That was probably the only time the four Clark brothers played to gather for the Liffey siders in a final - Peter later won a Railway Cup medal with Leinster. Jimmy Kelly was another coming county star to play that day.

The first thing to strike one had to be the standard of Junior football at the time.

It was left to the men of the '80's to make the big break through, but it took a lot of hard slog dedication and above all perseverance to get over that line. They started in centenary year 1984 with Matt Finn at the helm but they were beaten in the B final by Newtown by two points.

They reached the final again in '85 but lost to Coolboy. They made it three in a row in '86 when they lost the final to Ballinacor - was the ghost of the fifties coming back to haunt them?

This time they put up the 'No Surrender' sign and went at it with renewed vigour. That great warior Tom Whelan took over; they brought in Carlow man Vincent Harvey, a man who had taken so many Wicklow teams to the Promised Land.

They reached the final for the fourth year in succession and this time left no doubt in any one's mind with a 1-13 to 1-2 win over Kilcoole.

The Knockananna history book said 'scenes of joy and jubilation greeted the famous team on their return with the Cup and even mature men and women wept with delight. as they paraded through the village.

Defeats of the past were forgotten about; losses of decades were wiped off the slate'.

Just to prove that the vengeful Gods of miss-fortune had not gone away Knockananna were to lose the Junior A final to St Lawrence's, a new combination of Donard and The Glen the following year.

The club had learned the value of perseverance and redoubled their efforts in 1989.

The result was the greatest year in their history, winning the championship, the Swan Cup for a second time, the League Cup, Cunningham Cup, Carter Cup and Kiltegan Tournament.

To play in six Junior finals in a row may also stand as some sort of record.

Billy Proctor from Clonmore was able to name the team, the occasion and most of the players but he had Tomas Whelan from the back of the hill was in the front row and I think he was wrong. Tomas had been the Knockananna goalie for years but at that time had gone to work in London so instead of stopping shots he was stopping traffic.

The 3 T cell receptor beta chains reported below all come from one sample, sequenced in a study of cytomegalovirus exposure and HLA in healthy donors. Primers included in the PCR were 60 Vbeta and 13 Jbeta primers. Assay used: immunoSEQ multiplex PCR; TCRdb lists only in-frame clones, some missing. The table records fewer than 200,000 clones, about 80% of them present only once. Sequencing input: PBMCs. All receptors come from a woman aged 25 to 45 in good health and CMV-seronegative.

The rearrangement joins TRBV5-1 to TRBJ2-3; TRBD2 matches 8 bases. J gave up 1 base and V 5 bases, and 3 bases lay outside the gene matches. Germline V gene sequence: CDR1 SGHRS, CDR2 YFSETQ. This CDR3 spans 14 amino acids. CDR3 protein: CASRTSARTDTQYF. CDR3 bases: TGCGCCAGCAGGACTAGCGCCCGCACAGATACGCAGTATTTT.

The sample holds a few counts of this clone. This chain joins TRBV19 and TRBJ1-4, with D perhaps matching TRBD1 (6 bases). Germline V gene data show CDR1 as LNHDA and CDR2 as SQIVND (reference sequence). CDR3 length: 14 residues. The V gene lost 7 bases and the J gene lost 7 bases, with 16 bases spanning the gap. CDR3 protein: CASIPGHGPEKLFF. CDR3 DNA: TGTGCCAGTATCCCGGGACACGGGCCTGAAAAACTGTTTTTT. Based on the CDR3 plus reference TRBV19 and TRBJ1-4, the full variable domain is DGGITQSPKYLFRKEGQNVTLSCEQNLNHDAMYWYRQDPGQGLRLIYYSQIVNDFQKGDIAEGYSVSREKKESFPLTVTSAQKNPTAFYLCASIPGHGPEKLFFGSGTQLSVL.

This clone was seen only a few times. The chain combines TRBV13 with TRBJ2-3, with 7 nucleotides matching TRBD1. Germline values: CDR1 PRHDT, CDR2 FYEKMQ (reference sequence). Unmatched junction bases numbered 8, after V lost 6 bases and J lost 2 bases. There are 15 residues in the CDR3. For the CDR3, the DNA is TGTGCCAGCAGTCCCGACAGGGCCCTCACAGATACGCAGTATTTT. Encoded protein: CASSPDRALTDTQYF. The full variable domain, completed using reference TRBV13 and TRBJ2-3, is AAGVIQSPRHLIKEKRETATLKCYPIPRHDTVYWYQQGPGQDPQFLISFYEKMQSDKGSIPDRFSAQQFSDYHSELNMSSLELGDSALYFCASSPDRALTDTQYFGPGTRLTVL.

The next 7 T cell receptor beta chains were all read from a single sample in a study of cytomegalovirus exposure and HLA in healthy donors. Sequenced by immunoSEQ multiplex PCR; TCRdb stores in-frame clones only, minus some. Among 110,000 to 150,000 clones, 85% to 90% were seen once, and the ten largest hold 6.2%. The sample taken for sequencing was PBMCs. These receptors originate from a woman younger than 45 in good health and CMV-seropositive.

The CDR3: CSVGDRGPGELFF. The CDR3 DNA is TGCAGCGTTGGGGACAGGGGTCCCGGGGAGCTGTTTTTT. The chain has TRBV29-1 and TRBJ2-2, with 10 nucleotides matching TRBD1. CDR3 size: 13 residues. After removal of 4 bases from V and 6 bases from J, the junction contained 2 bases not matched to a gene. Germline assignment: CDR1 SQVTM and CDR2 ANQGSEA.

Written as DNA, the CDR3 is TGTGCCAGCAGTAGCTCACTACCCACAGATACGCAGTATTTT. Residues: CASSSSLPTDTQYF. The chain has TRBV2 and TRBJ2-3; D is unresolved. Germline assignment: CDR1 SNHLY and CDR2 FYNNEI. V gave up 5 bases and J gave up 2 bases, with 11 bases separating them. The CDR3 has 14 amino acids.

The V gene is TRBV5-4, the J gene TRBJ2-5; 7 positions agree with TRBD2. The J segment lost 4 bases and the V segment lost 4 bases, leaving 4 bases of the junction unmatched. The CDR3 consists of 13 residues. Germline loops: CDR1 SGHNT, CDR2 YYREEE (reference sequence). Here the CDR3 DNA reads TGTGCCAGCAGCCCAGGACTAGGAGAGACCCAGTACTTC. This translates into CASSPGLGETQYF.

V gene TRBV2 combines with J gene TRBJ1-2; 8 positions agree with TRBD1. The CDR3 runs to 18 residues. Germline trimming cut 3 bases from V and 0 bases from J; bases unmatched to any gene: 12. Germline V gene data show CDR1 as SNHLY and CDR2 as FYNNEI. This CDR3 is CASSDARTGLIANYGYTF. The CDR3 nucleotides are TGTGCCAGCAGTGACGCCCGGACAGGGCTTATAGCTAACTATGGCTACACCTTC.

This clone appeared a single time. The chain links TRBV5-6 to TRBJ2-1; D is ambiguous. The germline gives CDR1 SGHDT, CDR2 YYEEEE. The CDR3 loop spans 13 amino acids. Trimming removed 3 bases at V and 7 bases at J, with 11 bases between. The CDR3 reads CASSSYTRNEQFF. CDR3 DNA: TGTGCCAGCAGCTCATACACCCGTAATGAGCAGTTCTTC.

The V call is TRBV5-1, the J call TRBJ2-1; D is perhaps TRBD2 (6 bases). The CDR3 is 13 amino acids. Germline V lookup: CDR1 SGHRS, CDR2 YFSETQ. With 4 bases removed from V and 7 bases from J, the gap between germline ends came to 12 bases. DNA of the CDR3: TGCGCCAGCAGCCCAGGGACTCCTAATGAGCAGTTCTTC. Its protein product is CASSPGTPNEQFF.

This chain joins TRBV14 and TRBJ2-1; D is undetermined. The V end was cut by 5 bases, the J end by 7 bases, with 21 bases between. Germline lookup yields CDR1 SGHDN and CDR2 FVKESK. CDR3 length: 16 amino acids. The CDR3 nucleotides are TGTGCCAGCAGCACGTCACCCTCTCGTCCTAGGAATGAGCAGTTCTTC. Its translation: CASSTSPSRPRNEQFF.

Tom Joined the Metropolitan Police and to quote from a famous Percy French song 'he could hold up a whole street with one wave of his hand'. Tom did have one more stint with Knockananna but returned to London for a second time and continued playing football with Acton Gaels and I think may have won an Intermediate football championship with them in 1988. Later when the Metropolitan police formed their own GAA team he played for them.

The Referee

Our three inter-county referees continue to make steady progress in Leinster and even at national level. This week Anthony Nolan and Garrett Whelan will be doing two of the Leinster U-21 quarter-finals.

Garrett Whelan has got the big one between Dublin and Longford. If the midlanders don't stop the Dubs in this championship than no one else in Leinster will.

Anthony referees the Meath v Kildare match. John Keenan, who is doing both hurling and football, refereed the NHL game between Fingal and Louth last week.

The Sigerson saga

When two of Harry's men Robert Lambert and John McGrath won Sigerson cup medals we put the question to the readers, "had any Wicklow player won a Sigerson cup since Tommy Murphy of Baltinglass?"

This week we got a call to say that Donard footballer Dermot Hickey was on the UCG team that won the Sigerson in 1992. Any other takers on that one?

The Woodenbridge hurlers

So you thought that Woodenbridge was famous only for its golf course and its hotels. Not so.

In 1928 their hurlers beat Carnew in the Junior hurling championship but were later beaten be Avondale

Team - Mick O'Toole, Martin, Bill, John and Joe Byrne; Jim and Willie Parle, Bill Kavanagh, Mick Merrigan, Joe Parle, Mick Wolohan, Ned Kavanagh, Jim Clancy, Ned Brien and Joe Mangan.

Fr Lucey Cup

Anyone out there remember the Fr Lucey Cup or where it is today? At one time the Lucey Cup tournament was one of Blessington's big fundraisers.

The final could be sure to pack Boothman's field to capacity. We came across a report in an old Wicklow People of a semi-final between Dunlavin and Kilbride in 1955.

Goals by Pat Kelly and Peter Doyle helped Kilbride to half time lead of 2-4 to 0-2 but two goals by Christy Archabold in the second half almost shattered their dreams.

Kilbride won in the end by 2-5 to 2-3

Kilbride - Andy Brien; M.Molloy, Tommy Clarke, Jimmy Craul; Jimmy Clarke, Tom Brien, Andy Hanlon; Paddy Clark, Jim Donoghue, Pat Kelly, J.Reilly, D.Stack; P.Broe, S. Belan, Peter Doyle.

Dunlavin - Matt Byrne. M.Murphy, Mick Murphy, Paddy Gleeson; P.Laverty, M.Casey, T.Todd, P.Deering; S.Hayden, P Martin, C. Archabold, H. Fay, D.Casey and Jim Higgins.C.Murphy, M.Murtagh,

They brought in a man from Tallaght, P. Hall to referee the match. That wouldn't be allowed today.

Lil Collins R.I.P.

One of the great ladies of sport in Bray, Lil Collins, passed to her eternal reward at the week end.

Lil who was 92 years young was mainly involved in camogie and hurling but her late husband Bernie played football for Wicklow.

She was extremely proud of daughter Gwen who a camogie star with Bray Emmet's and Wicklow before becoming a nun and devoting her life to prayer.

Sons Liam and Dermot played hurling for Wicklow but even after all of them had retired from the game Lil still maintained her interest.

Her remains were removed to the church of the Holy Redeemer Bray where the celebrant of the Mass was a Kilmacanogue neighbour Fr Ben Mulligan. Lil, who was a Fleming from the Paddocks, was interred in her native Kilmacannogue.

To her sons, daughter and extended family we extend our sympathy.

May she rest in Peace.

Bray People